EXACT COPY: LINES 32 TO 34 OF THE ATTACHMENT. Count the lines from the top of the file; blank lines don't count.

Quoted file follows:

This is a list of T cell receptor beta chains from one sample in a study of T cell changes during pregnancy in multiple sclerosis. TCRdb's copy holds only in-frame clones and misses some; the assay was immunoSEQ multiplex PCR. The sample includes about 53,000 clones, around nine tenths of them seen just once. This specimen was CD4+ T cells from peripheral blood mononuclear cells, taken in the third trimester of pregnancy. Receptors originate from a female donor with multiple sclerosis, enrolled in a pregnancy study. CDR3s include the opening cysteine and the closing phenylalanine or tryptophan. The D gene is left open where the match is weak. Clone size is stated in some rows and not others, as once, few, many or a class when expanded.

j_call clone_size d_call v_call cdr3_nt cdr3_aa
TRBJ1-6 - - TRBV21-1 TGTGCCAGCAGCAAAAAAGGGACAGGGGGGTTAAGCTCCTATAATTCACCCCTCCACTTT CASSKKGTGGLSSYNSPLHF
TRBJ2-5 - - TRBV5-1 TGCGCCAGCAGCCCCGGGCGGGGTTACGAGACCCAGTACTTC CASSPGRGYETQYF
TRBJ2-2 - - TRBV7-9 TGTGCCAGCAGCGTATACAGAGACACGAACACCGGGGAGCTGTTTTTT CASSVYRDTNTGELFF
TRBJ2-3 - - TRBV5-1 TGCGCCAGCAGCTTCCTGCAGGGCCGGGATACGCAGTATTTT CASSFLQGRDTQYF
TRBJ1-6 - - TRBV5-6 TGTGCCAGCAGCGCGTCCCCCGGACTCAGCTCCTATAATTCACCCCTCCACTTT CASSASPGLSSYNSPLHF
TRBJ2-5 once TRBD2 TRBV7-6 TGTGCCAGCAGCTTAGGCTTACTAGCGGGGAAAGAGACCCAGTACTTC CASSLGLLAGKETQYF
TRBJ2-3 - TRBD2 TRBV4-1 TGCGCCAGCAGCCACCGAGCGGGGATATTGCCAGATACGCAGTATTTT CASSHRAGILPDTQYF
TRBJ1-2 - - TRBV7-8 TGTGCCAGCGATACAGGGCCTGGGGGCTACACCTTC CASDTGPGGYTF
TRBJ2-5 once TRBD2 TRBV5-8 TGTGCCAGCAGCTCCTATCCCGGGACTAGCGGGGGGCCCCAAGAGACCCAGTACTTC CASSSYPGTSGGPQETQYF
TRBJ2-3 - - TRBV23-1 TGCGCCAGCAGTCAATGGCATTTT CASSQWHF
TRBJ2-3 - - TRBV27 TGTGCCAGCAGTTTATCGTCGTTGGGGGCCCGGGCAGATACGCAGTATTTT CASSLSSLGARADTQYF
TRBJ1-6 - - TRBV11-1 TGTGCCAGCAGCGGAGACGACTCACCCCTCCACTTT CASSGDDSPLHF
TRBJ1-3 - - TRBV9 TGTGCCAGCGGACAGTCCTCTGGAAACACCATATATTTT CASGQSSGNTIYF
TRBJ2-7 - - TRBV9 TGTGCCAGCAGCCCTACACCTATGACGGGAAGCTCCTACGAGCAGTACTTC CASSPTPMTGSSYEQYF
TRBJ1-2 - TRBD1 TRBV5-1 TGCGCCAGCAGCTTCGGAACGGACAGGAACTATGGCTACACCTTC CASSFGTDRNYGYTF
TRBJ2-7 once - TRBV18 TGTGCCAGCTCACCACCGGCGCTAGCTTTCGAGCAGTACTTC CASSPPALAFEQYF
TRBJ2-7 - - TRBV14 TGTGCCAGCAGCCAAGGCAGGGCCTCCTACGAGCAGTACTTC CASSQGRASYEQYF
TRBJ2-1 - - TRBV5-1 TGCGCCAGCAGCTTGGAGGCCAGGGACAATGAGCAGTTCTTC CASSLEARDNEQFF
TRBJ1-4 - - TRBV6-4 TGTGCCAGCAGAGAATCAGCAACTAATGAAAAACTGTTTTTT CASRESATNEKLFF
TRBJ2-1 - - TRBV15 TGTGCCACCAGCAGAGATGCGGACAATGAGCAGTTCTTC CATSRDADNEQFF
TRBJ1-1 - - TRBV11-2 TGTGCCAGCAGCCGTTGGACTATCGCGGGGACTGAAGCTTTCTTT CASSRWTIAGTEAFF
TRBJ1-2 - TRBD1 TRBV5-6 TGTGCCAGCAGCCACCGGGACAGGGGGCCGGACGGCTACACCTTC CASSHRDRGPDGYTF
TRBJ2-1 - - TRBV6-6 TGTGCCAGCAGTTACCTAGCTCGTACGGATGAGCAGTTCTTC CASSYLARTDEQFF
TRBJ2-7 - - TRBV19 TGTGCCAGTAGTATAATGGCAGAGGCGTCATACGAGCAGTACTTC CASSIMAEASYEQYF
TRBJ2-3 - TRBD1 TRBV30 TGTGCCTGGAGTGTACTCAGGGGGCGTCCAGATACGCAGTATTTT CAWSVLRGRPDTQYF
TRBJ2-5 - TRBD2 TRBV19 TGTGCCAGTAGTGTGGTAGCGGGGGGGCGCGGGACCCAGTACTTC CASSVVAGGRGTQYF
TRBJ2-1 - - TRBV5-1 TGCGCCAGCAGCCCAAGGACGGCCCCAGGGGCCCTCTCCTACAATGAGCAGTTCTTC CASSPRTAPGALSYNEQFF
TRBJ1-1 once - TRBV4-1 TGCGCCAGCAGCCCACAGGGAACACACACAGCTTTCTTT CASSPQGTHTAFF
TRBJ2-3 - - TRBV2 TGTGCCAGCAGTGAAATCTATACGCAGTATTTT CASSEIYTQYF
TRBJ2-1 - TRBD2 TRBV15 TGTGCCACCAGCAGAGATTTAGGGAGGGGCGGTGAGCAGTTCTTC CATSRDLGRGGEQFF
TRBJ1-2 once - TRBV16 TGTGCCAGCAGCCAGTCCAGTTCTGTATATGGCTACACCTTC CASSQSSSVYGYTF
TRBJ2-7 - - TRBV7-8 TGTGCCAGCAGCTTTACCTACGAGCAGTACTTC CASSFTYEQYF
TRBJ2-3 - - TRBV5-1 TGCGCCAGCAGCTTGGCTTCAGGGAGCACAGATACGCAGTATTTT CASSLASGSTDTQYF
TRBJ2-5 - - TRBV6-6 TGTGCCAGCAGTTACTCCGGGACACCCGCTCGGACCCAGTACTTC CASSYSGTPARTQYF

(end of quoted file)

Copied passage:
TRBJ2-1 - TRBD2 TRBV15 TGTGCCACCAGCAGAGATTTAGGGAGGGGCGGTGAGCAGTTCTTC CATSRDLGRGGEQFF
TRBJ1-2 once - TRBV16 TGTGCCAGCAGCCAGTCCAGTTCTGTATATGGCTACACCTTC CASSQSSSVYGYTF
TRBJ2-7 - - TRBV7-8 TGTGCCAGCAGCTTTACCTACGAGCAGTACTTC CASSFTYEQYF